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Publication numberUS5995938 A
Publication typeGrant
Application numberUS 08/803,862
Publication dateNov 30, 1999
Filing dateFeb 24, 1997
Priority dateFeb 27, 1996
Fee statusLapsed
Publication number08803862, 803862, US 5995938 A, US 5995938A, US-A-5995938, US5995938 A, US5995938A
InventorsSusan S. Whaley
Original AssigneeWhaley; Susan S.
Export CitationBiBTeX, EndNote, RefMan
External Links: USPTO, USPTO Assignment, Espacenet
Medication compliance system
US 5995938 A
Abstract
A medication compliance system having an output device; and a computer in communication with the output device and having loaded therein a computer program to define a particular logic circuit which generates a graphical user interface with which a user indicates the number of times a particular pharmaceutical is to be taken during a day, and which causes the output device to print a label having data thereon identifying the pharmaceutical, and having a shape thereon representing the number of times a day, or the particular time of day the pharmaceutical is to be taken.
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Claims(22)
I claim:
1. A medication compliance system comprising:
an output device; and
a computer communicating with the output device and having a computer program loaded therein to define a particular logic circuit which generates a graphical user interface with which a user indicates the number of times a particular pharmaceutical is to be taken during a day, and which causes the output device to print a label having data thereon identifying the pharmaceutical, and having a shape thereon, the shape being selected in response to the number of times, indicated by the user with the graphical user interface, that the pharmaceutical is to be taken, and wherein a shape may be duplicated for different pharmaceuticals.
2. A medication compliance system in accordance with claim 1 wherein the output device is a printer.
3. A medication compliance system in accordance with claim 1 wherein the generated shape is in the form of a watermark.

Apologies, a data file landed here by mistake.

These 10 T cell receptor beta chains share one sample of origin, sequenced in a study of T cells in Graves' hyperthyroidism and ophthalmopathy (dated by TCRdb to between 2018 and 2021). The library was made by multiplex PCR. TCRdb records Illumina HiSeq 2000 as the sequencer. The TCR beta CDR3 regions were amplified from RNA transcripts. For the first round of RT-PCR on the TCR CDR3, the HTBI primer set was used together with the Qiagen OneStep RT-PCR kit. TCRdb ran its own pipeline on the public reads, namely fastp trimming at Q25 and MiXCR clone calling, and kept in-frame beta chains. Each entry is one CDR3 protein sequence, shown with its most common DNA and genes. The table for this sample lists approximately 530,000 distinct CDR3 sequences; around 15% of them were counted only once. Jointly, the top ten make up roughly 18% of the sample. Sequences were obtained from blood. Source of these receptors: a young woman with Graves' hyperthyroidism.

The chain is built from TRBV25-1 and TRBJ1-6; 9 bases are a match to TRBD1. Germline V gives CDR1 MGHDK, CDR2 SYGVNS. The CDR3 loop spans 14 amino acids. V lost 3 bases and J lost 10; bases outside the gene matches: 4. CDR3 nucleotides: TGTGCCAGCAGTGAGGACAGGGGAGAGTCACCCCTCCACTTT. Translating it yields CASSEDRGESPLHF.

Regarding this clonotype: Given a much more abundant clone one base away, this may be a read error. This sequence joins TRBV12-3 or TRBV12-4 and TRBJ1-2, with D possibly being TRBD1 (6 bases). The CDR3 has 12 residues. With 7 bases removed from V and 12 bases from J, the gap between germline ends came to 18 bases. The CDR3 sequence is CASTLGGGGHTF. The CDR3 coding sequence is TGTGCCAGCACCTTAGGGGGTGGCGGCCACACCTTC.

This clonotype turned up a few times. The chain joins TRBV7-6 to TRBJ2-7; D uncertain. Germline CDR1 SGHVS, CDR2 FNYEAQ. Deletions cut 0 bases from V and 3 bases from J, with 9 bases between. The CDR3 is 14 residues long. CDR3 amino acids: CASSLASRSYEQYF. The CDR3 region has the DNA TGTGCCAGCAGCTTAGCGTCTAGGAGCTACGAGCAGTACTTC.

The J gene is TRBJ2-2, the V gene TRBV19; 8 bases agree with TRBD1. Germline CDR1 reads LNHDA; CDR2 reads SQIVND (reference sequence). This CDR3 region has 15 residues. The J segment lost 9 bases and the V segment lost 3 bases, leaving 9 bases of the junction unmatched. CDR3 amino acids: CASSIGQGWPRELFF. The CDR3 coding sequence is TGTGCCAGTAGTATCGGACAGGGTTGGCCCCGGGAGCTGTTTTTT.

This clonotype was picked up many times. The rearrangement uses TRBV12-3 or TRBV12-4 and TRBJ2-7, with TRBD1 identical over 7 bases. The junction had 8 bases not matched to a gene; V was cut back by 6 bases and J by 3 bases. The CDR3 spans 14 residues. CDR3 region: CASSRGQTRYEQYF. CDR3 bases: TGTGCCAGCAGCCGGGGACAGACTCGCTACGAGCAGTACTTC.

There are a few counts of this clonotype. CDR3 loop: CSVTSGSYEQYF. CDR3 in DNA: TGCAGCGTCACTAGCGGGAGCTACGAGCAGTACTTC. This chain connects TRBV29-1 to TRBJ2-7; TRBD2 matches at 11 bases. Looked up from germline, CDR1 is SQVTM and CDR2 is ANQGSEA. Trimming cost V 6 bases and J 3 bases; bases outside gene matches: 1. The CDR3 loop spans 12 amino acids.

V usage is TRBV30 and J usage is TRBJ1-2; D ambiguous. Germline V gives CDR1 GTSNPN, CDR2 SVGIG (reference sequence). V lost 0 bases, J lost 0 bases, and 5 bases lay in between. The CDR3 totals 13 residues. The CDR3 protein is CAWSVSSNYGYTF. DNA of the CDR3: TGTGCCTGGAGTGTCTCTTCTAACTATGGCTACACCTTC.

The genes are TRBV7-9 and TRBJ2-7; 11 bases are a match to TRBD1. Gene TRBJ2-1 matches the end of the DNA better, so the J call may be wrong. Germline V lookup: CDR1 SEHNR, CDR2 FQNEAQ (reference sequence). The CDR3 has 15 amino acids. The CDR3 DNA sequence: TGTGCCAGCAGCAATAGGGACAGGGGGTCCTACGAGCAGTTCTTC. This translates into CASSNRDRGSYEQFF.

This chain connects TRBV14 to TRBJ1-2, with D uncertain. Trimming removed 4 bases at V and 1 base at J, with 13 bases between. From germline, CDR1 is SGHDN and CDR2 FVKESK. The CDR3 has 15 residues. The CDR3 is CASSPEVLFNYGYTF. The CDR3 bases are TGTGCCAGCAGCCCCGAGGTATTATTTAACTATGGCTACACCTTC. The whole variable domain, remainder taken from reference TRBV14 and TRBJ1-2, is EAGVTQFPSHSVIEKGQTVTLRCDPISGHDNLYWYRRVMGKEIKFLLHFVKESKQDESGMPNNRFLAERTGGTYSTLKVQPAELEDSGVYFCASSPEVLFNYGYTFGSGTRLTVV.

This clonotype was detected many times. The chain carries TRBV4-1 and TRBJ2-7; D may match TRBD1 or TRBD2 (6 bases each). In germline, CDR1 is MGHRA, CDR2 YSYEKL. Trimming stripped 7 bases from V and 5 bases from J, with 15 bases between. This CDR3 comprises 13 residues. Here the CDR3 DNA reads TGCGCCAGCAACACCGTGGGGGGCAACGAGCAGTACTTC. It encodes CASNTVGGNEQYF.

4. A medication compliance system in accordance with claim 3 wherein the watermark is a square if the user indicated that the pharmaceutical is to be taken four times a day.
5. A medication compliance system in accordance with claim 3 wherein the watermark is a triangle if the user indicated that the pharmaceutical is to be taken three times a day.
6. A medication compliance system in accordance with claim 3 wherein the watermark has the general appearance of an hourglass if the user indicated that the pharmaceutical is to be taken two times a day.
7. A program storage device readable by a machine, tangibly embodying a program of instructions executable by the machine to perform a method comprising:
generating a graphical user interface having a plurality of fields in which names of pharmaceuticals can be entered, and having a plurality of fields associated with respective entered pharmaceuticals, the fields associated with respective pharmaceuticals including fields representing different times of a day when the pharmaceutical is to be taken, the graphical user interface accepting data representative of a number in respective fields representing different times of the day;
calculating the number of times a day respective pharmaceuticals are to be taken by adding the numbers of fields representing different times of the day for a particular pharmaceutical that have non-zero entries;
selectively generating a chart including a plurality of fields in which pharmaceuticals are listed, corresponding to the pharmaceuticals selected by the user using the graphical user interface, and including a plurality of fields associated with each pharmaceutical including fields representing different times of the day, and placing in these fields representing different times of the day shapes selected depending on the calculated number of times a day the pharmaceutical associated with the fields is to be taken; and
selectively generating a label by a printer coupled to the machine, the label having data thereon identifying one of the pharmaceuticals entered using the graphical user interface, and having a shape thereon representing the calculated number of times a day the pharmaceutical is to be taken.
8. A system in accordance with claim 7 wherein at least one of the fields in which the names of pharmaceuticals can be entered includes a pop up menu including a list of names of pharmaceuticals.